Scott County and [MNDHS]” so that any child-welfare
decisions concerning C.H. and C.P. are made by a State court
rather than a tribal court. See Compl. ¶ 147.
Although the Complaint originally included four separate
counts, each containing multiple claims against various
defendants, the issues have been considerably narrowed by
stipulation of the parties. ECF No. 71.
before the Court are the following more limited claims. Count
I of the Complaint is most clearly stated as a claim against
the SMSC Court and the Red Lake Band Court. It is possible
that the plaintiffs also intend to assert a claim in Count I
against Judge Jacobson and Judge Ringhand for their actions
in the tribal court proceedings. The plaintiffs seek a
declaration invalidating the tribal court child-welfare
proceedings pursuant to the Indian Child Welfare Act, 25
U.S.C. § 1914. They also request an injunction requiring
the SMSC Court and the Red Lake Band Court to dismiss their
respective child custody proceedings for lack of
jurisdiction. Compl. ¶¶ 148-57. Finally, as part of
Count I, Ms. Watso asks the Court to enjoin Scott County to
“re-initiate its administrative proceedings regarding
C.H. and C.P. and to comply with this Court's decision,
ICWA and MIFPA.” Id. ¶ 157.
III of the Complaint is asserted against the DHS Commissioner
and Scott County. In Count III, pursuant to 42 U.S.C. §
1983, the plaintiffs allege that the DHS Commissioner and
Scott County violated their rights under the United States
Constitution (due process and equal protection) and the
Indian Child Welfare Act. Id. ¶¶ 168-77.
explained below, at its most fundamental, all of the claims
against all of the remaining defendants rely upon a
particular statutory analysis proffered by the plaintiffs.
However, because that analysis is incorrect, it undermines
the plaintiffs' entire theory of the case.
Count I: State and Tribal Jurisdiction
the precise contours of the plaintiffs' primary argument
are not spelled out clearly in the Complaint or in their
response to the motions to dismiss, at the hearing
plaintiffs' counsel articulated an interpretation of
several federal statutes that forms the lynchpin of the
assertion that the tribal court proceedings must be
invalidated. The plaintiffs' argument relies on an
interpretation of the intersection of the Indian Child
Welfare Act (“ICWA”) and a specific provision of
what is commonly referred to as Public Law 280. However,
careful examination of both statutes and the case law
interpreting them reveals the errors in the plaintiffs'
The Relevant Statutes
order to understand the flaws in the plaintiffs' legal
position, the Court must first examine the provisions and
purposes of the two statutes upon which they rely, and of the
tribal code which they disregard.
1953, Congress enacted Public Law 83-280, commonly known as
PL 280, which delegated jurisdiction to a handful of
enumerated states over many criminal and civil matters that
arose on the “Indian country” within those
Each of the States listed in the following table shall have
jurisdiction over civil causes of action between Indians or
to which Indians are parties which arise in the areas of
Indian country listed opposite the name of the State to the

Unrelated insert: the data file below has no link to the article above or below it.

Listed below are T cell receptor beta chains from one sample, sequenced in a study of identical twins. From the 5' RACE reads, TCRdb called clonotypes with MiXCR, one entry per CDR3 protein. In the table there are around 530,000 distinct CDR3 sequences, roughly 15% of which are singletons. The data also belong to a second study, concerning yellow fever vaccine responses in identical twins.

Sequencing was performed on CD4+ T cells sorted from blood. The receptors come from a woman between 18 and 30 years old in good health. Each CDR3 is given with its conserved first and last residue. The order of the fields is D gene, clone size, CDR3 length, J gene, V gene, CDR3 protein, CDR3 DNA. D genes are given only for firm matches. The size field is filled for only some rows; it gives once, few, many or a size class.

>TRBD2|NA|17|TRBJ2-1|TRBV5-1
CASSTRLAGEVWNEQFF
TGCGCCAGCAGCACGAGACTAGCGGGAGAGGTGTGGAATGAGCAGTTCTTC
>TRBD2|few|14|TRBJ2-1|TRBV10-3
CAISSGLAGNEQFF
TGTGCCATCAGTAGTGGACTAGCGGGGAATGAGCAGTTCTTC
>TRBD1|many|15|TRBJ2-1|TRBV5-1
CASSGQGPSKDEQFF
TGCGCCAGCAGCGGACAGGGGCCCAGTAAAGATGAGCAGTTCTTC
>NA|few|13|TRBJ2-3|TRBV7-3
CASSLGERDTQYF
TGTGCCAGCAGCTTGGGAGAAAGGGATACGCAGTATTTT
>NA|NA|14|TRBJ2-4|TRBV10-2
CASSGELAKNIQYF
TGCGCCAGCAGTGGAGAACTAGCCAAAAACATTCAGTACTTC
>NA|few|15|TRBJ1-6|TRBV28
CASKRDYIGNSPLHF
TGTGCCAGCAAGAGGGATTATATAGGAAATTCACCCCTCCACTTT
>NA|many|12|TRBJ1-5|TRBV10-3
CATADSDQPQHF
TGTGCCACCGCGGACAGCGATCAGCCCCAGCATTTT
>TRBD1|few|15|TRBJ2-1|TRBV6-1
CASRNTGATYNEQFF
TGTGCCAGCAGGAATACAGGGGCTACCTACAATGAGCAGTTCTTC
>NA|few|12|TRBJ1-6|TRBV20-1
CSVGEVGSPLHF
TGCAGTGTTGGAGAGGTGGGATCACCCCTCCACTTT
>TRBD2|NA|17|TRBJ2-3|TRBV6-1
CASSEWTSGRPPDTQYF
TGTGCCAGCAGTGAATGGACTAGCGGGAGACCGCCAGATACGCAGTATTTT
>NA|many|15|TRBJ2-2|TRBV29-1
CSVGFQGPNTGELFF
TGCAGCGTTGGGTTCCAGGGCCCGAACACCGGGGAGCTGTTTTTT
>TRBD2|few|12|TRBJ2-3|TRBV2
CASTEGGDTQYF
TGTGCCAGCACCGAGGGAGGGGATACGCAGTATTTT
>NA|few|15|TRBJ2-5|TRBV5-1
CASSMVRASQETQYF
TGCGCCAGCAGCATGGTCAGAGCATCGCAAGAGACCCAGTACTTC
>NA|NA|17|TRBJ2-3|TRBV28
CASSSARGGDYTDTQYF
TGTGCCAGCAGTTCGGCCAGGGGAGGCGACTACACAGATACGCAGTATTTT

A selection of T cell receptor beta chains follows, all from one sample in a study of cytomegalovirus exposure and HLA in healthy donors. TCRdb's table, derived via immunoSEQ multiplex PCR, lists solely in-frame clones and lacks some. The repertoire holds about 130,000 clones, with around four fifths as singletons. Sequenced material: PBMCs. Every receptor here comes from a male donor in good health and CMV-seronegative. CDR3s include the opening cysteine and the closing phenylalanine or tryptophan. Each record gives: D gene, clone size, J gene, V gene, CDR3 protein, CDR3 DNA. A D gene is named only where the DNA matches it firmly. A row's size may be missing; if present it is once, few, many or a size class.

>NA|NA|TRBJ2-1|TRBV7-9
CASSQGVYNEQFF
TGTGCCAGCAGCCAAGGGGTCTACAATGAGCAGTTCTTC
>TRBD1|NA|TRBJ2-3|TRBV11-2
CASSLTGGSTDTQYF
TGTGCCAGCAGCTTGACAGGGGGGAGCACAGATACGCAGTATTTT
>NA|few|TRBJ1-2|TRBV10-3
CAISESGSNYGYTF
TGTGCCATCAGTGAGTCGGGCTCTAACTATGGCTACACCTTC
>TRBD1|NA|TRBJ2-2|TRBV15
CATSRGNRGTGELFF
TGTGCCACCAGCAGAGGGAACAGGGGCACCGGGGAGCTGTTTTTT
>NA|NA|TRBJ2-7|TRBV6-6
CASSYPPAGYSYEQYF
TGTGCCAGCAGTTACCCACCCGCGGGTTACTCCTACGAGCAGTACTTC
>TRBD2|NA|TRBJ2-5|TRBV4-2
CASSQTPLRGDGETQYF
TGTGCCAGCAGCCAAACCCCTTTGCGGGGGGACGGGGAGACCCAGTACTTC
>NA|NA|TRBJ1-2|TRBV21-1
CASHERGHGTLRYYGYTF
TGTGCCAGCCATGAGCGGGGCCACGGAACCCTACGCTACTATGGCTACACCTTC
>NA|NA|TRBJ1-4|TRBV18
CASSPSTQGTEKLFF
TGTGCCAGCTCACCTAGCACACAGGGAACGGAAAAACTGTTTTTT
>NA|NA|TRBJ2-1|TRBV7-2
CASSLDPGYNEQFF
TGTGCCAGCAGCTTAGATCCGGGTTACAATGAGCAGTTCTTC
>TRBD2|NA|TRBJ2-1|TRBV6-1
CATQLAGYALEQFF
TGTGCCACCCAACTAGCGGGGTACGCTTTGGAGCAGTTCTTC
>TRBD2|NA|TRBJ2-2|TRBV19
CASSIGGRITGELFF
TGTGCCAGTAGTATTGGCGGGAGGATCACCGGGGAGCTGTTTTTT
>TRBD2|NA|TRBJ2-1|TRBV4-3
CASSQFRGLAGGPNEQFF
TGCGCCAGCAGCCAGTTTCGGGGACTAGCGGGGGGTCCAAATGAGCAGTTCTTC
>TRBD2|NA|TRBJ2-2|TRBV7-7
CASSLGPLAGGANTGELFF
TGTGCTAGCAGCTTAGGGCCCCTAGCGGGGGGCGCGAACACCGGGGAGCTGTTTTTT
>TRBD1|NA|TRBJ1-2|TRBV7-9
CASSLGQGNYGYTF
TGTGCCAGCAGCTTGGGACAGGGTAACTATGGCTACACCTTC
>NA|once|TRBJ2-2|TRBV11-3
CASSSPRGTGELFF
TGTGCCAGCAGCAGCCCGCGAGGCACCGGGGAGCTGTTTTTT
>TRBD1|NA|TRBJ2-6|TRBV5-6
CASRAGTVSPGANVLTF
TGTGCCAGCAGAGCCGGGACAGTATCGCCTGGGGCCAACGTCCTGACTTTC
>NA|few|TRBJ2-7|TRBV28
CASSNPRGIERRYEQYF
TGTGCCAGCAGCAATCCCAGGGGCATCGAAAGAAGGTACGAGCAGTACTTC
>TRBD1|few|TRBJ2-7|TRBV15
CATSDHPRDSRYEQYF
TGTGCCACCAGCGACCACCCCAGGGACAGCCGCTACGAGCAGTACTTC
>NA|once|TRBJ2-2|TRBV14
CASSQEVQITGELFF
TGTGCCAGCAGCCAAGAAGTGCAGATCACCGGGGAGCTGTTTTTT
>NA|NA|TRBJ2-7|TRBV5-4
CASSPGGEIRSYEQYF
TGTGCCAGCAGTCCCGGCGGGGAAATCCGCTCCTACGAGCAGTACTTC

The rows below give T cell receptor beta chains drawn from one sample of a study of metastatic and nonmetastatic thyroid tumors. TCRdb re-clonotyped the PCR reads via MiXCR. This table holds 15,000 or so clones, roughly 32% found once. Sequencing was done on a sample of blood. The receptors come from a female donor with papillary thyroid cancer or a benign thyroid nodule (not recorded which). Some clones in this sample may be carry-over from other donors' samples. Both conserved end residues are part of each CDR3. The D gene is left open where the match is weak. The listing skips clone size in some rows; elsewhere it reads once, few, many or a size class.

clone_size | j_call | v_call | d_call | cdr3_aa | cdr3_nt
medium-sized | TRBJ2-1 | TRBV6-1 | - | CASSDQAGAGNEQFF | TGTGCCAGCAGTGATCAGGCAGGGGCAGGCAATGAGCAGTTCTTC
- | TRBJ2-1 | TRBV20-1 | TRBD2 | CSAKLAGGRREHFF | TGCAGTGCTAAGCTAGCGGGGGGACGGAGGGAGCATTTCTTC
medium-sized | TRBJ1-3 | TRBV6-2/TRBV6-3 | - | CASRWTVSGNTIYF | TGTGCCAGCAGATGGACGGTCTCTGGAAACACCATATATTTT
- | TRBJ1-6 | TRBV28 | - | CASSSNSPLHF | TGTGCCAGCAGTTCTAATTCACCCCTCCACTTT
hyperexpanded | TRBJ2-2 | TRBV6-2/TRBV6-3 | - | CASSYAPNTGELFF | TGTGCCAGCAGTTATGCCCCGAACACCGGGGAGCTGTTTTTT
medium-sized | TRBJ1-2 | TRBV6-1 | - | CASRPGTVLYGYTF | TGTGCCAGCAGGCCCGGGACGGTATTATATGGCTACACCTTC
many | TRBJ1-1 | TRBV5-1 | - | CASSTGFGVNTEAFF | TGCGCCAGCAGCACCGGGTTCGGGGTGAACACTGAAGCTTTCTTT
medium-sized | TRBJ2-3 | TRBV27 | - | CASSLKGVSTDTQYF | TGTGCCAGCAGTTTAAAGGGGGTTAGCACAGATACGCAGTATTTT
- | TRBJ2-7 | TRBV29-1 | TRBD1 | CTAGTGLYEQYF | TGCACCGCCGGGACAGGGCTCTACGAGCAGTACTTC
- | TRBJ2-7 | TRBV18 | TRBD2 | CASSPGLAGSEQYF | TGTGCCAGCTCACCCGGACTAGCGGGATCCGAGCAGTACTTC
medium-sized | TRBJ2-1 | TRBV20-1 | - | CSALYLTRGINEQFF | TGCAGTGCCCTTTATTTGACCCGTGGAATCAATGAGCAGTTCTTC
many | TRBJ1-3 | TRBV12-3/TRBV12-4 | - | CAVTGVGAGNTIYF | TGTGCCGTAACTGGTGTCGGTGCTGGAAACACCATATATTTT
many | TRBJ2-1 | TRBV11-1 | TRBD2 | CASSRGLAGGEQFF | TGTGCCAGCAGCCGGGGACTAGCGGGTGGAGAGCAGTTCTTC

same extent that such State has jurisdiction over other civil
causes of action, and those civil laws of such State that are
of general application to private persons or private property
shall have the same force and effect within such Indian
country as they have elsewhere within the State[.]
28 U.S.C. § 1360(a). Most of the reservations within the
state of Minnesota, including SMSC, are covered by PL 280,
but the Red Lake Band is not. Importantly, although PL 280
gave jurisdiction over some matters to states, it left intact
the inherent tribal jurisdiction over many of these matters
that preceded the statute. Cohen's Handbook of Federal
Inidan Law § 6.04[c], at 555 (Nell Jessup Newton
ed., 2012) (hereinafter “Cohen's
Handbook”) (“The nearly unanimous view among
tribal courts, state courts, lower federal courts, state
attorneys general, the Solicitor's Office for the
Department of the interior, and legal scholars is that Public
Law 280 left the inherent civil and criminal jurisdiction of
Indian nations untouched.”); see also Walker v.
Rushing, 898 F.2d 672, 675 (8th Cir. 1990)
(“Nothing in the wording of Public Law 280 or its
legislative history precludes concurrent tribal
authority.”) (citing Cohen's Handbook of
Federal Indian Law at 344 (1982)). PL 280 thus gave rise
to state authority over some matters in Indian Country, but
did not invalidate tribal sovereignty or tribal court
jurisdiction over most of these arenas.
Child Welfare Act
Indian Child Welfare Act was adopted in 1978 in response to
the extremely high numbers of Indian children removed from
their families and communities through state court child
welfare proceedings. ICWA is codified at 25 U.S.C. §§
1901-1963. In its broadest terms, ICWA “constructs a
statutory scheme to prevent states from improperly removing
Indian children from their parents, extended families and
tribes . . . . It functions to expand and enhance
tribal power over decision-making regarding [Indian]
families.” Cohen's Handbook, §
11.01, at 830. Although ICWA is a lengthy and complex
statute, only a few provisions are relevant here.
section 1911 contains language addressing tribal jurisdiction
over “Indian child custody proceeding[s].” One
provision of this section addresses the “exclusive
jurisdiction” of Indian tribes:
An Indian tribe shall have jurisdiction exclusive as
to any State over any child custody proceeding involving an
Indian child who resides or is domiciled within the
reservation of such tribe, except where such jurisdiction
is otherwise vested in the State by existing Federal
law. Where an Indian child is a ward of a tribal court,
the Indian tribe ...